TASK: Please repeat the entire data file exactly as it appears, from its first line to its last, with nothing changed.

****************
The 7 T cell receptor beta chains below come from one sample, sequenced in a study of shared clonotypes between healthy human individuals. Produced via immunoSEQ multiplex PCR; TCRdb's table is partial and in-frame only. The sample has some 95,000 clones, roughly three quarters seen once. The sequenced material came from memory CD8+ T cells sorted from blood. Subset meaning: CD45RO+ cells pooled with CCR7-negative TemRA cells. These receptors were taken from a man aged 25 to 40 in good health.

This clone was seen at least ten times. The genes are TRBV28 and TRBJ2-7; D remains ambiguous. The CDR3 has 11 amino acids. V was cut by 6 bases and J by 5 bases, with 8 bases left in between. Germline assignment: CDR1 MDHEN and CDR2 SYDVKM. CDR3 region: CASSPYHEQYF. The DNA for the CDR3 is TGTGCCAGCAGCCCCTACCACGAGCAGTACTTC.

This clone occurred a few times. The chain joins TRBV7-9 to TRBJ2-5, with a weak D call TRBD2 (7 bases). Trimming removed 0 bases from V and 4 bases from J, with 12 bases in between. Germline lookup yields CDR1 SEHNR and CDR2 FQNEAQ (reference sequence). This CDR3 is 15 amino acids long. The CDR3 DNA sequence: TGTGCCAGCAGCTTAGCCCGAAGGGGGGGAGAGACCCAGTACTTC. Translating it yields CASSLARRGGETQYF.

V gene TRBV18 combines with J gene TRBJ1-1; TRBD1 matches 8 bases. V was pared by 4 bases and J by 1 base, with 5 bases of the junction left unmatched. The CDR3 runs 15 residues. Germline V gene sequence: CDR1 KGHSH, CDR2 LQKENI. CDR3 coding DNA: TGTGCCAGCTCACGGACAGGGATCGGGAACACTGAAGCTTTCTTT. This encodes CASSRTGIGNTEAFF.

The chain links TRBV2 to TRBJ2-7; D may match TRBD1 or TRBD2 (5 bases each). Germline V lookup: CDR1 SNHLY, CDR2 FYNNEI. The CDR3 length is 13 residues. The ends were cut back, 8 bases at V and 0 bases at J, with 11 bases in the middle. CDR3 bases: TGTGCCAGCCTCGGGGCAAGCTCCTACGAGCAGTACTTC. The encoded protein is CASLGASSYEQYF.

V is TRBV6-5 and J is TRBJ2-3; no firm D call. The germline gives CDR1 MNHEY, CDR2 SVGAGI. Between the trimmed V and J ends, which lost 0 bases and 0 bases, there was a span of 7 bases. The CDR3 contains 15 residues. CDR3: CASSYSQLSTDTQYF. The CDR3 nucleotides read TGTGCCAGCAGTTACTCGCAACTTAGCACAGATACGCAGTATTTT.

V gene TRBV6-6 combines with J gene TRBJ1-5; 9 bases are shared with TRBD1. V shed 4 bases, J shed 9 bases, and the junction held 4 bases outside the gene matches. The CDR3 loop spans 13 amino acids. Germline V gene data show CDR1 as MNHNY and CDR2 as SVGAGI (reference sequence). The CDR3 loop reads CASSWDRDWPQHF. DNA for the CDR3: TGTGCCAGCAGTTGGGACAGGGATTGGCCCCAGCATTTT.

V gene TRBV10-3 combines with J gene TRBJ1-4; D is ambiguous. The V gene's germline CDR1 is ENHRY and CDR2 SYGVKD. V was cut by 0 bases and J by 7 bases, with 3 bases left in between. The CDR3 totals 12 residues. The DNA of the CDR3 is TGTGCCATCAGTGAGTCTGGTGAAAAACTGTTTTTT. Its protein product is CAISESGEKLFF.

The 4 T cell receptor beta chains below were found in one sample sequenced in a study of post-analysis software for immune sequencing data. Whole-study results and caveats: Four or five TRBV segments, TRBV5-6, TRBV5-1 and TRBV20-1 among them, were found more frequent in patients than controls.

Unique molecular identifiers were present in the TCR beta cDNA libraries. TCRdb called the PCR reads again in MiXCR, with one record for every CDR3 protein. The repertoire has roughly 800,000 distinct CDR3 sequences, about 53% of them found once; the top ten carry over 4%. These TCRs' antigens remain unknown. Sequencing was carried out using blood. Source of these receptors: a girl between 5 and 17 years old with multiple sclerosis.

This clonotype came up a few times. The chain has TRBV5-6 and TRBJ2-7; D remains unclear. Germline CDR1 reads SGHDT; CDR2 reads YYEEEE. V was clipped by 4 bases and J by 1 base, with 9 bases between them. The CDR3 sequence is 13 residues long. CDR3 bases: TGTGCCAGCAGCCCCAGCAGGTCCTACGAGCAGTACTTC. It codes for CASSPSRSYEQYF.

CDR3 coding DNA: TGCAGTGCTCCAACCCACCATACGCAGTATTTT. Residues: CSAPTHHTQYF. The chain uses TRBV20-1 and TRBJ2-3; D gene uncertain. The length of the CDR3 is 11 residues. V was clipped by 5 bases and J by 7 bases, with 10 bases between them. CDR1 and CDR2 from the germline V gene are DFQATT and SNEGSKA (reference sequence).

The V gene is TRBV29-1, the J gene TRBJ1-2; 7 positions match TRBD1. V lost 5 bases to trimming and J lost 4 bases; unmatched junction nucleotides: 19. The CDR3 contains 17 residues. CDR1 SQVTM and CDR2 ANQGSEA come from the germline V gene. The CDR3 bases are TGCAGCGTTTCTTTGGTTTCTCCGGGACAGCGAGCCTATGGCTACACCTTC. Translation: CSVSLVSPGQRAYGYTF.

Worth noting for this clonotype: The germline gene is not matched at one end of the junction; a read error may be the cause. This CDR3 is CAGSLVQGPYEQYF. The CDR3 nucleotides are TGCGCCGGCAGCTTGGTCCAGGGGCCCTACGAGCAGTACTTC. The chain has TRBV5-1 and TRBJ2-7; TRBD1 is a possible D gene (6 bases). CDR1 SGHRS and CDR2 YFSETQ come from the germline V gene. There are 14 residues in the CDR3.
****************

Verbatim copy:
The 7 T cell receptor beta chains below come from one sample, sequenced in a study of shared clonotypes between healthy human individuals. Produced via immunoSEQ multiplex PCR; TCRdb's table is partial and in-frame only. The sample has some 95,000 clones, roughly three quarters seen once. The sequenced material came from memory CD8+ T cells sorted from blood. Subset meaning: CD45RO+ cells pooled with CCR7-negative TemRA cells. These receptors were taken from a man aged 25 to 40 in good health.

This clone was seen at least ten times. The genes are TRBV28 and TRBJ2-7; D remains ambiguous. The CDR3 has 11 amino acids. V was cut by 6 bases and J by 5 bases, with 8 bases left in between. Germline assignment: CDR1 MDHEN and CDR2 SYDVKM. CDR3 region: CASSPYHEQYF. The DNA for the CDR3 is TGTGCCAGCAGCCCCTACCACGAGCAGTACTTC.

This clone occurred a few times. The chain joins TRBV7-9 to TRBJ2-5, with a weak D call TRBD2 (7 bases). Trimming removed 0 bases from V and 4 bases from J, with 12 bases in between. Germline lookup yields CDR1 SEHNR and CDR2 FQNEAQ (reference sequence). This CDR3 is 15 amino acids long. The CDR3 DNA sequence: TGTGCCAGCAGCTTAGCCCGAAGGGGGGGAGAGACCCAGTACTTC. Translating it yields CASSLARRGGETQYF.

V gene TRBV18 combines with J gene TRBJ1-1; TRBD1 matches 8 bases. V was pared by 4 bases and J by 1 base, with 5 bases of the junction left unmatched. The CDR3 runs 15 residues. Germline V gene sequence: CDR1 KGHSH, CDR2 LQKENI. CDR3 coding DNA: TGTGCCAGCTCACGGACAGGGATCGGGAACACTGAAGCTTTCTTT. This encodes CASSRTGIGNTEAFF.

The chain links TRBV2 to TRBJ2-7; D may match TRBD1 or TRBD2 (5 bases each). Germline V lookup: CDR1 SNHLY, CDR2 FYNNEI. The CDR3 length is 13 residues. The ends were cut back, 8 bases at V and 0 bases at J, with 11 bases in the middle. CDR3 bases: TGTGCCAGCCTCGGGGCAAGCTCCTACGAGCAGTACTTC. The encoded protein is CASLGASSYEQYF.

V is TRBV6-5 and J is TRBJ2-3; no firm D call. The germline gives CDR1 MNHEY, CDR2 SVGAGI. Between the trimmed V and J ends, which lost 0 bases and 0 bases, there was a span of 7 bases. The CDR3 contains 15 residues. CDR3: CASSYSQLSTDTQYF. The CDR3 nucleotides read TGTGCCAGCAGTTACTCGCAACTTAGCACAGATACGCAGTATTTT.

V gene TRBV6-6 combines with J gene TRBJ1-5; 9 bases are shared with TRBD1. V shed 4 bases, J shed 9 bases, and the junction held 4 bases outside the gene matches. The CDR3 loop spans 13 amino acids. Germline V gene data show CDR1 as MNHNY and CDR2 as SVGAGI (reference sequence). The CDR3 loop reads CASSWDRDWPQHF. DNA for the CDR3: TGTGCCAGCAGTTGGGACAGGGATTGGCCCCAGCATTTT.

V gene TRBV10-3 combines with J gene TRBJ1-4; D is ambiguous. The V gene's germline CDR1 is ENHRY and CDR2 SYGVKD. V was cut by 0 bases and J by 7 bases, with 3 bases left in between. The CDR3 totals 12 residues. The DNA of the CDR3 is TGTGCCATCAGTGAGTCTGGTGAAAAACTGTTTTTT. Its protein product is CAISESGEKLFF.

The 4 T cell receptor beta chains below were found in one sample sequenced in a study of post-analysis software for immune sequencing data. Whole-study results and caveats: Four or five TRBV segments, TRBV5-6, TRBV5-1 and TRBV20-1 among them, were found more frequent in patients than controls.

Unique molecular identifiers were present in the TCR beta cDNA libraries. TCRdb called the PCR reads again in MiXCR, with one record for every CDR3 protein. The repertoire has roughly 800,000 distinct CDR3 sequences, about 53% of them found once; the top ten carry over 4%. These TCRs' antigens remain unknown. Sequencing was carried out using blood. Source of these receptors: a girl between 5 and 17 years old with multiple sclerosis.

This clonotype came up a few times. The chain has TRBV5-6 and TRBJ2-7; D remains unclear. Germline CDR1 reads SGHDT; CDR2 reads YYEEEE. V was clipped by 4 bases and J by 1 base, with 9 bases between them. The CDR3 sequence is 13 residues long. CDR3 bases: TGTGCCAGCAGCCCCAGCAGGTCCTACGAGCAGTACTTC. It codes for CASSPSRSYEQYF.

CDR3 coding DNA: TGCAGTGCTCCAACCCACCATACGCAGTATTTT. Residues: CSAPTHHTQYF. The chain uses TRBV20-1 and TRBJ2-3; D gene uncertain. The length of the CDR3 is 11 residues. V was clipped by 5 bases and J by 7 bases, with 10 bases between them. CDR1 and CDR2 from the germline V gene are DFQATT and SNEGSKA (reference sequence).

The V gene is TRBV29-1, the J gene TRBJ1-2; 7 positions match TRBD1. V lost 5 bases to trimming and J lost 4 bases; unmatched junction nucleotides: 19. The CDR3 contains 17 residues. CDR1 SQVTM and CDR2 ANQGSEA come from the germline V gene. The CDR3 bases are TGCAGCGTTTCTTTGGTTTCTCCGGGACAGCGAGCCTATGGCTACACCTTC. Translation: CSVSLVSPGQRAYGYTF.

Worth noting for this clonotype: The germline gene is not matched at one end of the junction; a read error may be the cause. This CDR3 is CAGSLVQGPYEQYF. The CDR3 nucleotides are TGCGCCGGCAGCTTGGTCCAGGGGCCCTACGAGCAGTACTTC. The chain has TRBV5-1 and TRBJ2-7; TRBD1 is a possible D gene (6 bases). CDR1 SGHRS and CDR2 YFSETQ come from the germline V gene. There are 14 residues in the CDR3.